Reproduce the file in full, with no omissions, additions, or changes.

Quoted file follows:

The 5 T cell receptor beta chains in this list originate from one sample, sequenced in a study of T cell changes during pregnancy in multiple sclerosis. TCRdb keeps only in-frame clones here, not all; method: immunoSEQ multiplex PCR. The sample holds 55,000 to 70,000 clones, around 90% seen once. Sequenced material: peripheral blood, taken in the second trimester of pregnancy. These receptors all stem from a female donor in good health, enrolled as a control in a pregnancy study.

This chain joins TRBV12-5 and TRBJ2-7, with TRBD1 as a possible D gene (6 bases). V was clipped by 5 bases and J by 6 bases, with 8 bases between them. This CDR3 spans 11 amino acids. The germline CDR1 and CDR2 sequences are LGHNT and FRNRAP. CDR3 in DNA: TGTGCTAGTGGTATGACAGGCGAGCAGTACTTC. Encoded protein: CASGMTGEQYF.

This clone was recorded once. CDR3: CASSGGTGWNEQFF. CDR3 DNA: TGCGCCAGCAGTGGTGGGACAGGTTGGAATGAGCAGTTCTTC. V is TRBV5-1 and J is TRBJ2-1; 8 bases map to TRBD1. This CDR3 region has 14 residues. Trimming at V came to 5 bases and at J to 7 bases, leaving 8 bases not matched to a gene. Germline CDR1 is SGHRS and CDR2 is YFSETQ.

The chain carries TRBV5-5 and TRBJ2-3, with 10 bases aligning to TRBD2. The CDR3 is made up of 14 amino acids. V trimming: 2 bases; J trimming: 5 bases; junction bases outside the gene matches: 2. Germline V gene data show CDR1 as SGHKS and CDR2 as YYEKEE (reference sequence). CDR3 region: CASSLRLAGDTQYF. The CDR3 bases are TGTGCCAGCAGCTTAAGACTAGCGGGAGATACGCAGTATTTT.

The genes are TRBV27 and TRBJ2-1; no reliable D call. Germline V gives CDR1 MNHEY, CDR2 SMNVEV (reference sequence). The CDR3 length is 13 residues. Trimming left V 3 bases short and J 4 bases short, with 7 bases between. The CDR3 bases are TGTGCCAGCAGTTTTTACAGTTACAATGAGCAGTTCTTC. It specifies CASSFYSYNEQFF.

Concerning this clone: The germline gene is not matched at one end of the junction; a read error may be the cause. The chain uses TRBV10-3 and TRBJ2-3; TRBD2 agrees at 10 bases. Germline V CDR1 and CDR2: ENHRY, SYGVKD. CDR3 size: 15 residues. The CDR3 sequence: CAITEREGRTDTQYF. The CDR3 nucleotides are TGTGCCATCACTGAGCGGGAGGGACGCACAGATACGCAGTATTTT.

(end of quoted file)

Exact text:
The 5 T cell receptor beta chains in this list originate from one sample, sequenced in a study of T cell changes during pregnancy in multiple sclerosis. TCRdb keeps only in-frame clones here, not all; method: immunoSEQ multiplex PCR. The sample holds 55,000 to 70,000 clones, around 90% seen once. Sequenced material: peripheral blood, taken in the second trimester of pregnancy. These receptors all stem from a female donor in good health, enrolled as a control in a pregnancy study.

This chain joins TRBV12-5 and TRBJ2-7, with TRBD1 as a possible D gene (6 bases). V was clipped by 5 bases and J by 6 bases, with 8 bases between them. This CDR3 spans 11 amino acids. The germline CDR1 and CDR2 sequences are LGHNT and FRNRAP. CDR3 in DNA: TGTGCTAGTGGTATGACAGGCGAGCAGTACTTC. Encoded protein: CASGMTGEQYF.

This clone was recorded once. CDR3: CASSGGTGWNEQFF. CDR3 DNA: TGCGCCAGCAGTGGTGGGACAGGTTGGAATGAGCAGTTCTTC. V is TRBV5-1 and J is TRBJ2-1; 8 bases map to TRBD1. This CDR3 region has 14 residues. Trimming at V came to 5 bases and at J to 7 bases, leaving 8 bases not matched to a gene. Germline CDR1 is SGHRS and CDR2 is YFSETQ.

The chain carries TRBV5-5 and TRBJ2-3, with 10 bases aligning to TRBD2. The CDR3 is made up of 14 amino acids. V trimming: 2 bases; J trimming: 5 bases; junction bases outside the gene matches: 2. Germline V gene data show CDR1 as SGHKS and CDR2 as YYEKEE (reference sequence). CDR3 region: CASSLRLAGDTQYF. The CDR3 bases are TGTGCCAGCAGCTTAAGACTAGCGGGAGATACGCAGTATTTT.

The genes are TRBV27 and TRBJ2-1; no reliable D call. Germline V gives CDR1 MNHEY, CDR2 SMNVEV (reference sequence). The CDR3 length is 13 residues. Trimming left V 3 bases short and J 4 bases short, with 7 bases between. The CDR3 bases are TGTGCCAGCAGTTTTTACAGTTACAATGAGCAGTTCTTC. It specifies CASSFYSYNEQFF.

Concerning this clone: The germline gene is not matched at one end of the junction; a read error may be the cause. The chain uses TRBV10-3 and TRBJ2-3; TRBD2 agrees at 10 bases. Germline V CDR1 and CDR2: ENHRY, SYGVKD. CDR3 size: 15 residues. The CDR3 sequence: CAITEREGRTDTQYF. The CDR3 nucleotides are TGTGCCATCACTGAGCGGGAGGGACGCACAGATACGCAGTATTTT.